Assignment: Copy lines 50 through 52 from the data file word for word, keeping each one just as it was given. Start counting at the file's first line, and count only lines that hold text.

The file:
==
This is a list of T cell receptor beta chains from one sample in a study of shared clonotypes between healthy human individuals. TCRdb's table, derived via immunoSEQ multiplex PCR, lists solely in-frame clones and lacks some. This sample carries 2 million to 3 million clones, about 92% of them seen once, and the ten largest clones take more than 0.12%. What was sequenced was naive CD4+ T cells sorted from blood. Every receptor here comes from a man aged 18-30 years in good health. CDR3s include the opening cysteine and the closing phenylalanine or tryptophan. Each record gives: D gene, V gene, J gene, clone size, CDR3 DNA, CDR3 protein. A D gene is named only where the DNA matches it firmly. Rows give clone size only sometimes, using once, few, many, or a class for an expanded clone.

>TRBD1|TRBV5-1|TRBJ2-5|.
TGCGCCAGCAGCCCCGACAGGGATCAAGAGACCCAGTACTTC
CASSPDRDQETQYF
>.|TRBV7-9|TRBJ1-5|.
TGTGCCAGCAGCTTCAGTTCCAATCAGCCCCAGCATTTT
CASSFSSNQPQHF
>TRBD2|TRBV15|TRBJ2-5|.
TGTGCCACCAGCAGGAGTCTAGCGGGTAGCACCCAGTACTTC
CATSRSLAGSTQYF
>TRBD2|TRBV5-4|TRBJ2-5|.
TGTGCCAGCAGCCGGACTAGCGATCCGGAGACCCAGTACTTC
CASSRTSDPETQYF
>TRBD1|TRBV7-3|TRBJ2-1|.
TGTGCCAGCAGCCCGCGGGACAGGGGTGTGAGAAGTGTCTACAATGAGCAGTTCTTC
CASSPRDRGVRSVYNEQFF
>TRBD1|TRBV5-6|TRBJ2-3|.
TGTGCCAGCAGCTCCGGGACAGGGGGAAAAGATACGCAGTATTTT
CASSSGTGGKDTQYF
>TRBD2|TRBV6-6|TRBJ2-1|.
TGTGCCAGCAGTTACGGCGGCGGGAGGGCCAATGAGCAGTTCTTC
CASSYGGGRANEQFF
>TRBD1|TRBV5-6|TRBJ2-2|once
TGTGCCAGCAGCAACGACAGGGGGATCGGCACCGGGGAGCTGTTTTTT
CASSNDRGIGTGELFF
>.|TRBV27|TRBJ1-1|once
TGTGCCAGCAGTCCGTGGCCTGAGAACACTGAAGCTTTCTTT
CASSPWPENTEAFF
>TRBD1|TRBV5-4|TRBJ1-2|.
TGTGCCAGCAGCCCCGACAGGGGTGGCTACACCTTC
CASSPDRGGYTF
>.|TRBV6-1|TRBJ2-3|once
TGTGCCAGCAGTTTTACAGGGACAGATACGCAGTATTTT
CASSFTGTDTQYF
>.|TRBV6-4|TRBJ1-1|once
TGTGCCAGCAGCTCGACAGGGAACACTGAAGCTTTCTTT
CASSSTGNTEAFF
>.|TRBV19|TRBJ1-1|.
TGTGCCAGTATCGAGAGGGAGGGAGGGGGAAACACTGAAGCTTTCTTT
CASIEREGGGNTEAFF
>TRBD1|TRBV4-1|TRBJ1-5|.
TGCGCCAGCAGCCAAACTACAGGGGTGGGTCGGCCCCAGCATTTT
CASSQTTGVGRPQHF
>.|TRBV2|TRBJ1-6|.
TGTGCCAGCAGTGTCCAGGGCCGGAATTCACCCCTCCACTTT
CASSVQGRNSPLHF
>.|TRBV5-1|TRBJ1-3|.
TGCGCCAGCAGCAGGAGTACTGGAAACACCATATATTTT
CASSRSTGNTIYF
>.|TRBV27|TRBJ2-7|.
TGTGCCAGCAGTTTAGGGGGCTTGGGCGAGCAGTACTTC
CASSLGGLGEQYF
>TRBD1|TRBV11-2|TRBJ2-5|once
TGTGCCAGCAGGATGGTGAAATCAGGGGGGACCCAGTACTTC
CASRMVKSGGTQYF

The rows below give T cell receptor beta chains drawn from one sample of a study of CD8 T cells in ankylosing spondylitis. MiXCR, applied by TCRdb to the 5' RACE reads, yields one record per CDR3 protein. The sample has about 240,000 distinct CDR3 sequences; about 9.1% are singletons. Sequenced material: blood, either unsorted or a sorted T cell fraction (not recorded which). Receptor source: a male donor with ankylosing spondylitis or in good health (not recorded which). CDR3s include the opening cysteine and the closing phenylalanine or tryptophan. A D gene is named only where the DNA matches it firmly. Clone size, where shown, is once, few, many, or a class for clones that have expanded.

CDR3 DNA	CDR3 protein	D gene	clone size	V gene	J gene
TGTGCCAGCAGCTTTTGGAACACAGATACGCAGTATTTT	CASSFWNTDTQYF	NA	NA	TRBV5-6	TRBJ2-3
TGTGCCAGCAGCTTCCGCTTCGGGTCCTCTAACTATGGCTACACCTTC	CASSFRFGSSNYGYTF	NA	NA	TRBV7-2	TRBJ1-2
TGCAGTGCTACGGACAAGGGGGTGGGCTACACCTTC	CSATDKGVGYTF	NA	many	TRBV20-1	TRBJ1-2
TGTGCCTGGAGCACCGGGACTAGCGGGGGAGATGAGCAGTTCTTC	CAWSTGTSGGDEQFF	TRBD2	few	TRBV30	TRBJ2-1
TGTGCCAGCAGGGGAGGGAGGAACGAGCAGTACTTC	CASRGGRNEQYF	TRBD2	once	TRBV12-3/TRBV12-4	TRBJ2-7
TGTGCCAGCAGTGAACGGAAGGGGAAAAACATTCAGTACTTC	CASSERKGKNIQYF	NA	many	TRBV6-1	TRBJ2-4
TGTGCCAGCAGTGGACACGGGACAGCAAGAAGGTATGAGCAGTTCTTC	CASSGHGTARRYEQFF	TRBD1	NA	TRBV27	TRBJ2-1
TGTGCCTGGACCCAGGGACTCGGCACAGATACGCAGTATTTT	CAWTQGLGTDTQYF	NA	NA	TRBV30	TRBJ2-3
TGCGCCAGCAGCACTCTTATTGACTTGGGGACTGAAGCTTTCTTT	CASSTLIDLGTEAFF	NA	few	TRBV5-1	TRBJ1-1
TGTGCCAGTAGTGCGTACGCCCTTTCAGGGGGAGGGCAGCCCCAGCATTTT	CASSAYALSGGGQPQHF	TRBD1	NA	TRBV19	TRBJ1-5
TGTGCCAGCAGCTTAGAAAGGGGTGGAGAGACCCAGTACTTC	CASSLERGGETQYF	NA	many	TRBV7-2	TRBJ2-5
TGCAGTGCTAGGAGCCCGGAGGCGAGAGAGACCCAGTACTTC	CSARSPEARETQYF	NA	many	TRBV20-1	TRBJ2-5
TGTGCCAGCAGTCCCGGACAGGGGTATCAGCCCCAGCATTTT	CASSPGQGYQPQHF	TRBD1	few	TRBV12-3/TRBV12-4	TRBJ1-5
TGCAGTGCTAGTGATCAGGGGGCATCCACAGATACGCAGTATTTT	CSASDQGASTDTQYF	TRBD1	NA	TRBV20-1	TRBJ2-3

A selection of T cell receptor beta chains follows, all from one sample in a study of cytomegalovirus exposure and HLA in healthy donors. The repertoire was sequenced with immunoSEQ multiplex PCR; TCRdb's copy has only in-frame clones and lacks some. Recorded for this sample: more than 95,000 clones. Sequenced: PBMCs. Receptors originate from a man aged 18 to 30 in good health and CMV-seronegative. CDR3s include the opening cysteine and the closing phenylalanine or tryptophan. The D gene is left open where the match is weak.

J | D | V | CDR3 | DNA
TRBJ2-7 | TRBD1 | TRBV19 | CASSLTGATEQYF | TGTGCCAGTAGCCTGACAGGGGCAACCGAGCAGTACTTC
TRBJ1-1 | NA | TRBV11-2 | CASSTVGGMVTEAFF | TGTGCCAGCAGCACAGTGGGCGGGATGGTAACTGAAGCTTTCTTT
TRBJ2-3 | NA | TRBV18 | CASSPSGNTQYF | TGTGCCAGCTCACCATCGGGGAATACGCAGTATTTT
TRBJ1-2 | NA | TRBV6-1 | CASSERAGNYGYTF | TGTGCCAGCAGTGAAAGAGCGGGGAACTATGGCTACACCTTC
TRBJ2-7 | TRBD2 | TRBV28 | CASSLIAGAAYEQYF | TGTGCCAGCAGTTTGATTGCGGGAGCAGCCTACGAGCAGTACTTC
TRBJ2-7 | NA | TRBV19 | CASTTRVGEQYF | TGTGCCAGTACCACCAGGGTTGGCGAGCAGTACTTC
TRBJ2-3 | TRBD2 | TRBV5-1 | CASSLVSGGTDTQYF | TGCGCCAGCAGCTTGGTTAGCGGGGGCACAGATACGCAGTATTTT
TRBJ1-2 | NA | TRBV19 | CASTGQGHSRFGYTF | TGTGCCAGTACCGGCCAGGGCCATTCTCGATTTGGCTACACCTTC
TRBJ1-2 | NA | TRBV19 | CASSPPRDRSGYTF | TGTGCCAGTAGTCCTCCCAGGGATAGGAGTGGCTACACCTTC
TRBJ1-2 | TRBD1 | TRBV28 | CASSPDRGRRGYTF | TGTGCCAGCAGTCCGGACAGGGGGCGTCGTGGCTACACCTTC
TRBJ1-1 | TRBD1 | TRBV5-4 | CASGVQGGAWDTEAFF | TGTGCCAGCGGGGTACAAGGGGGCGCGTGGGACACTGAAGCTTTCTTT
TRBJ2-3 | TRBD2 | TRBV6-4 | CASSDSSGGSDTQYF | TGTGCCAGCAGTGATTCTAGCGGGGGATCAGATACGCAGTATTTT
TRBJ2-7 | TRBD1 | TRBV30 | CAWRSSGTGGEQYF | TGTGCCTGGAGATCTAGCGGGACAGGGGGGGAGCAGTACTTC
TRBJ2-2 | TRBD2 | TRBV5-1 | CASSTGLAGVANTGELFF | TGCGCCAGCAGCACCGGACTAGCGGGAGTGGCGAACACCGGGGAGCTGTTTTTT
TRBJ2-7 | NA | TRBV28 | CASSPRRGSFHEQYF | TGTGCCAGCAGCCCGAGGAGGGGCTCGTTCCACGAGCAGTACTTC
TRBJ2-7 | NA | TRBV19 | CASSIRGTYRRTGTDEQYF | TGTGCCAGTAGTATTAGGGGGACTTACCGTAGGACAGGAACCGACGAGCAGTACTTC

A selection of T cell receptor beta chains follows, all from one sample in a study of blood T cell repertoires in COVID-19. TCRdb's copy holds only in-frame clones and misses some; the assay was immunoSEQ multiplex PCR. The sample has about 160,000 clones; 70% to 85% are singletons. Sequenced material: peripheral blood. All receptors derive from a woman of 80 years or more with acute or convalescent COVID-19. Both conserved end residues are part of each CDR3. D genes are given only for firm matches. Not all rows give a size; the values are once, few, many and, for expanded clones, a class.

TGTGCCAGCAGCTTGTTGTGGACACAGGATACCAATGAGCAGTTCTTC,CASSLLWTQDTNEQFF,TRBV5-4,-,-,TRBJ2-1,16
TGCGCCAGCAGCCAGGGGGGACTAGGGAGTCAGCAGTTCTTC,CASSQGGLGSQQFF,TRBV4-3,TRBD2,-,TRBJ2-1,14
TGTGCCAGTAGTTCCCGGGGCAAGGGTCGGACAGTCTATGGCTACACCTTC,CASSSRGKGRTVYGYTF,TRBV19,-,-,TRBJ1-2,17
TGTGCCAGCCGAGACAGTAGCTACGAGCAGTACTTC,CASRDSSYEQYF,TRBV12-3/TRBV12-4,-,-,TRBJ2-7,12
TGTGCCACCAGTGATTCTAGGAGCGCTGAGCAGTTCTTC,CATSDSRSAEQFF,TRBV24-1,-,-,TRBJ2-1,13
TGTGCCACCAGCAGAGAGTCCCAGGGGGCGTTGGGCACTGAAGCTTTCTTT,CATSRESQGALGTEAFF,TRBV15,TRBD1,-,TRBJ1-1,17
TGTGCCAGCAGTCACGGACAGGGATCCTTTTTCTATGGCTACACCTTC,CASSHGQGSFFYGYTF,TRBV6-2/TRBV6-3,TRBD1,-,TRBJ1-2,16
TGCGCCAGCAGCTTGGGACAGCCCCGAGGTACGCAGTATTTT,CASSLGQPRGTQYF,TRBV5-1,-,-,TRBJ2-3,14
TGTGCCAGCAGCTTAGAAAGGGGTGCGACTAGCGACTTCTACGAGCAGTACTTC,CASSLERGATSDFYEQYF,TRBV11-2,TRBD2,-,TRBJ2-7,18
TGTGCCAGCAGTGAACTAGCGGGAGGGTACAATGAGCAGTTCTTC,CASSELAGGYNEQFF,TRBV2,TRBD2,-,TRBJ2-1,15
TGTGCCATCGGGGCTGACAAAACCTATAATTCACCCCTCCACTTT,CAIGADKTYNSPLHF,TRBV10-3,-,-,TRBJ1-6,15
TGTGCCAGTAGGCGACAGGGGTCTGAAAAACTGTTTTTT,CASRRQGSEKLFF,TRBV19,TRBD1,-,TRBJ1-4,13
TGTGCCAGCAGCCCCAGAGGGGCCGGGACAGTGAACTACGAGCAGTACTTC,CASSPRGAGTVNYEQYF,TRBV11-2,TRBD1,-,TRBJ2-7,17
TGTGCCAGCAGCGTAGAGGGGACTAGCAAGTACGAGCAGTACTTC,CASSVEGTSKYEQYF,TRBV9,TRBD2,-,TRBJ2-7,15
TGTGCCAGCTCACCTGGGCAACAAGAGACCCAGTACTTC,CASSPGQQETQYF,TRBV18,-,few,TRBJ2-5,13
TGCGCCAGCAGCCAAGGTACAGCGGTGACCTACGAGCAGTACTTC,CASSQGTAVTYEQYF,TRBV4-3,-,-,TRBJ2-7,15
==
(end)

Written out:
>.|TRBV27|TRBJ2-7|.
TGTGCCAGCAGTTTAGGGGGCTTGGGCGAGCAGTACTTC
CASSLGGLGEQYF